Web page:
He loved the nickname “Dizzy,” and he did everything he could to live up to it. The hyperactive stage antics, the puffed cheeks, the distinctive bent trumpet—it all fed into his persona as a showman. Yet John Birks Gillespie was anything but dizzy. He was the brain trust of the bebop revolution: Charlie Parker and Thelonious Monk were his creative equals (and may have been the only ones), but it was Gillespie who intellectualized the music, codified it, and became its emissary to the world.
It wasn’t his only direction. Gillespie is equally important in the birth of Latin jazz, and he did his best to push forward from there and to keep a creative edge right up to his passing in 1993. Here are 10 artifacts from that journey.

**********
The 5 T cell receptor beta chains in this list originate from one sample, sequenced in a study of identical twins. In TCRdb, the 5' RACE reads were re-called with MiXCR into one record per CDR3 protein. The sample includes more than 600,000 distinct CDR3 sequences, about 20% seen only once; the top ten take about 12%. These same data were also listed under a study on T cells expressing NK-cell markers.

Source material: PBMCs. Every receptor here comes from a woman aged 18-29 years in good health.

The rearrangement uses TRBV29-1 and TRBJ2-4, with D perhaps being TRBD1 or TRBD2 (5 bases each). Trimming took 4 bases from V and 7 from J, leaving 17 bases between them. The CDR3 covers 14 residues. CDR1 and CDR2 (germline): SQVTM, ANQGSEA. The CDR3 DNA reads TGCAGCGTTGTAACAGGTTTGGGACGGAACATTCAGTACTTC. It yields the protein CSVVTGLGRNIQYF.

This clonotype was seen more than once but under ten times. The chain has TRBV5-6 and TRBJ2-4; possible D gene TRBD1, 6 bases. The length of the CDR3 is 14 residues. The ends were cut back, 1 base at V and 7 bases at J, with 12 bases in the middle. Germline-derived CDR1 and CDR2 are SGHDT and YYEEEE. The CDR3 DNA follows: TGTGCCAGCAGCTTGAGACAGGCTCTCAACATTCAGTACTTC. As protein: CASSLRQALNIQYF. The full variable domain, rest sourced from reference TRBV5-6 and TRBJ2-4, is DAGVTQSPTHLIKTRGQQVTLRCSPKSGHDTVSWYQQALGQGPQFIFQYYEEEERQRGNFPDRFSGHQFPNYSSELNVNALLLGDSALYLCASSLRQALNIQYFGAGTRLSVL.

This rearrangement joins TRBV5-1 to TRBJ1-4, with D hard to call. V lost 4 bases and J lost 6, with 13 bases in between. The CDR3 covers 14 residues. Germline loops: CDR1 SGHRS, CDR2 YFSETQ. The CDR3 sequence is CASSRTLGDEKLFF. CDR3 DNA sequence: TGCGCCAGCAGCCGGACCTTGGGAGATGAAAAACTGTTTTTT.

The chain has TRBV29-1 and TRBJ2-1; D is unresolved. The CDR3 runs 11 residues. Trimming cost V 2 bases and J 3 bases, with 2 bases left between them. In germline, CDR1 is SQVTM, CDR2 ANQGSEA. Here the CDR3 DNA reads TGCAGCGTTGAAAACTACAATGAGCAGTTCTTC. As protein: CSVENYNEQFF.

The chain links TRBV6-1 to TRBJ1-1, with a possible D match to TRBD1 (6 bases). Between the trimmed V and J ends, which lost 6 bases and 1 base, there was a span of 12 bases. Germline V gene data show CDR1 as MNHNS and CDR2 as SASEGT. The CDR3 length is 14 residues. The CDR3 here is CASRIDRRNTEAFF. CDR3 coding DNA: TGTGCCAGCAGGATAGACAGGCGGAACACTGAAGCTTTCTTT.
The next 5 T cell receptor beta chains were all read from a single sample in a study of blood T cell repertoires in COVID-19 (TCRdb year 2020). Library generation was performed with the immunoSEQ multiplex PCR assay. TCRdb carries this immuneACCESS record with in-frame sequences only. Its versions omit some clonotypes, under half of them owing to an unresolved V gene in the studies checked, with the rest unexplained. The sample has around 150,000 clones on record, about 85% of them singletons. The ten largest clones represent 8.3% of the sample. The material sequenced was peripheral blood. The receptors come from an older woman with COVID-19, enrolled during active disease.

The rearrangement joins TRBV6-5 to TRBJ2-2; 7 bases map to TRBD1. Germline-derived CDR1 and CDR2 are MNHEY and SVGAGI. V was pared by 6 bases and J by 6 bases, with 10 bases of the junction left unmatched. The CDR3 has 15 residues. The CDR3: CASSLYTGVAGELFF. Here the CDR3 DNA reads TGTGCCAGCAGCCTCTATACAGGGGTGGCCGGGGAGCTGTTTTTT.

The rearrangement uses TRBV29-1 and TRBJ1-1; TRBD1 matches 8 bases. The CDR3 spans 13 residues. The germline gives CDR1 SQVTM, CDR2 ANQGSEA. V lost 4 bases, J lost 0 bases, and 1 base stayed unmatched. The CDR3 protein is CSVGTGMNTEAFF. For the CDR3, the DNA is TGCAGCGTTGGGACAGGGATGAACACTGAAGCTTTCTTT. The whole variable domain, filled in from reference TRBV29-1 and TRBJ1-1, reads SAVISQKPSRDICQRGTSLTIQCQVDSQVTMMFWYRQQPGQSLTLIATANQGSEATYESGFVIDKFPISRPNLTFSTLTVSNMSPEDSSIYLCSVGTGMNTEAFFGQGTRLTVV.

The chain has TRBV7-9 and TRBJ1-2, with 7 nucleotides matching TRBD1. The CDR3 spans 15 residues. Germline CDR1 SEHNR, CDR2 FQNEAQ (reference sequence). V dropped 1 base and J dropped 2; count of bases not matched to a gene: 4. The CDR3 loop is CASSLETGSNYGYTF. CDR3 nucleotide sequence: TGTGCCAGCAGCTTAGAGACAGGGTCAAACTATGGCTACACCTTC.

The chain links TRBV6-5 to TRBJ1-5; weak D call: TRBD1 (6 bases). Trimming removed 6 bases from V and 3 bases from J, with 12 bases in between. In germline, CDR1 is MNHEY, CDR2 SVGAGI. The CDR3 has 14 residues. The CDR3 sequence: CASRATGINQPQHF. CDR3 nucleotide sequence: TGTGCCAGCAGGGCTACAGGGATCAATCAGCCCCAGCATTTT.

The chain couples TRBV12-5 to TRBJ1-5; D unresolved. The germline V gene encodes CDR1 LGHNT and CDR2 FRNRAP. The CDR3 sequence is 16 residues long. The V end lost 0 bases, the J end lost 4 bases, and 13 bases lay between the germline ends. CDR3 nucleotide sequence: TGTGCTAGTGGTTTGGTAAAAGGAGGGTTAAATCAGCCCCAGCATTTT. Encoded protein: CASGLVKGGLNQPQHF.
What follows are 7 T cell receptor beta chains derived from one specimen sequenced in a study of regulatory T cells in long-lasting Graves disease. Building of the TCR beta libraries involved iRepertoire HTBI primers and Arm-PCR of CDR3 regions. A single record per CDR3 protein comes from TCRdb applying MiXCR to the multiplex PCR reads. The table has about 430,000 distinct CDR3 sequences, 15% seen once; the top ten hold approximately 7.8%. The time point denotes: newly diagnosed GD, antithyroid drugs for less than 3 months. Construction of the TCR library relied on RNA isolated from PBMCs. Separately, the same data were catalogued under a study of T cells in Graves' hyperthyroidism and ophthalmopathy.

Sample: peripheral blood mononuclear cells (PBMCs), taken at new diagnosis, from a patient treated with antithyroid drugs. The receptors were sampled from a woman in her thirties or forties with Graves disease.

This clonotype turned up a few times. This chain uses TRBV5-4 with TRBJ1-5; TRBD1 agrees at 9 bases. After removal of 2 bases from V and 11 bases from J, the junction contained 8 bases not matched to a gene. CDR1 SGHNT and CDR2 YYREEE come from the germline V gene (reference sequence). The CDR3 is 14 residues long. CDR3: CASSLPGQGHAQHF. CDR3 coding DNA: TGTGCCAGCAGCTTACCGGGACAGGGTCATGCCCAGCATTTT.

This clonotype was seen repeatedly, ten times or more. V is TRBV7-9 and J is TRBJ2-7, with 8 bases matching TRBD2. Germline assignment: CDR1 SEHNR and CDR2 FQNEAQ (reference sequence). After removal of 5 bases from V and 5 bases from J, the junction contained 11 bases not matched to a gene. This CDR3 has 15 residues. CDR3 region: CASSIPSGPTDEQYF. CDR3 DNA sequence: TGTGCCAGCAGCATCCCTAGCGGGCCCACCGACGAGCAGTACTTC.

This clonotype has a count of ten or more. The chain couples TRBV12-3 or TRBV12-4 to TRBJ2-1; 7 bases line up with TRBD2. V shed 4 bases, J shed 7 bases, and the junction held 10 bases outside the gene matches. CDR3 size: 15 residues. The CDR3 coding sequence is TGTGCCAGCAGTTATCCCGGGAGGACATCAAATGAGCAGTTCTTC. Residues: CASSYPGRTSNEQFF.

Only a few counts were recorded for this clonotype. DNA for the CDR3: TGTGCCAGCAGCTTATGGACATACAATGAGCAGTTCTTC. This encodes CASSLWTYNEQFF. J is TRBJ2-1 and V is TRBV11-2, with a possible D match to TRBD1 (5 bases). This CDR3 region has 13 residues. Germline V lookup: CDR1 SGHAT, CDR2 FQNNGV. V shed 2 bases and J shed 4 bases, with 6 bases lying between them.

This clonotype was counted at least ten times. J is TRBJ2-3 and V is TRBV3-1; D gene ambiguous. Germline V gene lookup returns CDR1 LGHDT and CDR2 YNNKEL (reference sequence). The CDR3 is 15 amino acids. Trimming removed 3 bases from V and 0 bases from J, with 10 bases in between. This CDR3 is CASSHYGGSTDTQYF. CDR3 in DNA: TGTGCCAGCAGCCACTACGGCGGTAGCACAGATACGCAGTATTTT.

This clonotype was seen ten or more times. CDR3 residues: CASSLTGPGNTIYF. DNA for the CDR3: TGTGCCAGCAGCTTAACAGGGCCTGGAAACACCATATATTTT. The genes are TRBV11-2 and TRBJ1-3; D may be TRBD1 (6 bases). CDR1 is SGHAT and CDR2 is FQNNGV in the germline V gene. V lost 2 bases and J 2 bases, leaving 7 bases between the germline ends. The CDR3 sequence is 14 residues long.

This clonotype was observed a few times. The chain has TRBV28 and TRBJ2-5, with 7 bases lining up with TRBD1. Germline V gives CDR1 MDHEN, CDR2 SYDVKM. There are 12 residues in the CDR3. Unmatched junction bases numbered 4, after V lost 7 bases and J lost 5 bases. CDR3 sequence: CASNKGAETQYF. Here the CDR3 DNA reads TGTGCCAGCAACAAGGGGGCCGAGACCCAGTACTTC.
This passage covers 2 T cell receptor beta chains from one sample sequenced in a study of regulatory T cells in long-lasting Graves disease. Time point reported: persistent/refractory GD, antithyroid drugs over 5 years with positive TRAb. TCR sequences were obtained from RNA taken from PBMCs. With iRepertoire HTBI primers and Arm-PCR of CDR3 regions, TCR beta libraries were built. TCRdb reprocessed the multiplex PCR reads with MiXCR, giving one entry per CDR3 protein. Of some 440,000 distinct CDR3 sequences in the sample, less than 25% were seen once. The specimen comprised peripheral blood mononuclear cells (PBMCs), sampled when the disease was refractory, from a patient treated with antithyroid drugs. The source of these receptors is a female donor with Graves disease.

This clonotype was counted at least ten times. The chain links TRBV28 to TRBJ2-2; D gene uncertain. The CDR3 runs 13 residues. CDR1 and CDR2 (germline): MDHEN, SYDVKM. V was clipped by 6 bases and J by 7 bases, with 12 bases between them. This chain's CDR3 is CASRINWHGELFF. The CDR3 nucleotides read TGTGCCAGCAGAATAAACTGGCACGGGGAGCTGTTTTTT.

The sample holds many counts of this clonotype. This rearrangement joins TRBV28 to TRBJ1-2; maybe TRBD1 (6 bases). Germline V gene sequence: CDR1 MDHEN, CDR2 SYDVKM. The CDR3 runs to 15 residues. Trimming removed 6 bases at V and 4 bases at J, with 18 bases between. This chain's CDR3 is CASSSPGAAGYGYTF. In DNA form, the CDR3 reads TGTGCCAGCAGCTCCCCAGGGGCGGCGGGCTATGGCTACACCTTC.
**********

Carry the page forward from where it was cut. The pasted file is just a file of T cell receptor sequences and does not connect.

5. Dizzy Gillespie Octet: “Birks’ Works” (John Coltrane, American Broadcast Collection 1951 - 1963; Hi Hat, 2018 [originally recorded March 17, 1951])
Gillespie’s legacy lies not only in his playing and compositions but also in his ability to find and cultivate talented musicians to carry the music forward. The eight-piece band that broadcast from Birdland on Saturday night, March 17, 1951, helped introduce the world to 24-year-old John Coltrane (doubling on alto and tenor saxes, though it’s the tenor on which he plays a sinuous solo). Trane, however, is only one of the stars on “Birks’ Works.” Bebop trombone architect J.J. Johnson is also in the band and takes a beautiful solo turn. Meanwhile, in the rhythm section stood vibraphonist Milt Jackson, pianist John Lewis, and bassist Percy Heath—three fourths of what would soon become the Modern Jazz Quartet. It can’t be all about the sidemen, though: Gillespie separates Coltrane and Johnson’s solos with a typically brilliant, quicksilver one of his own.
Listen to a Spotify playlist including most of the tracks in this JazzTimes 10: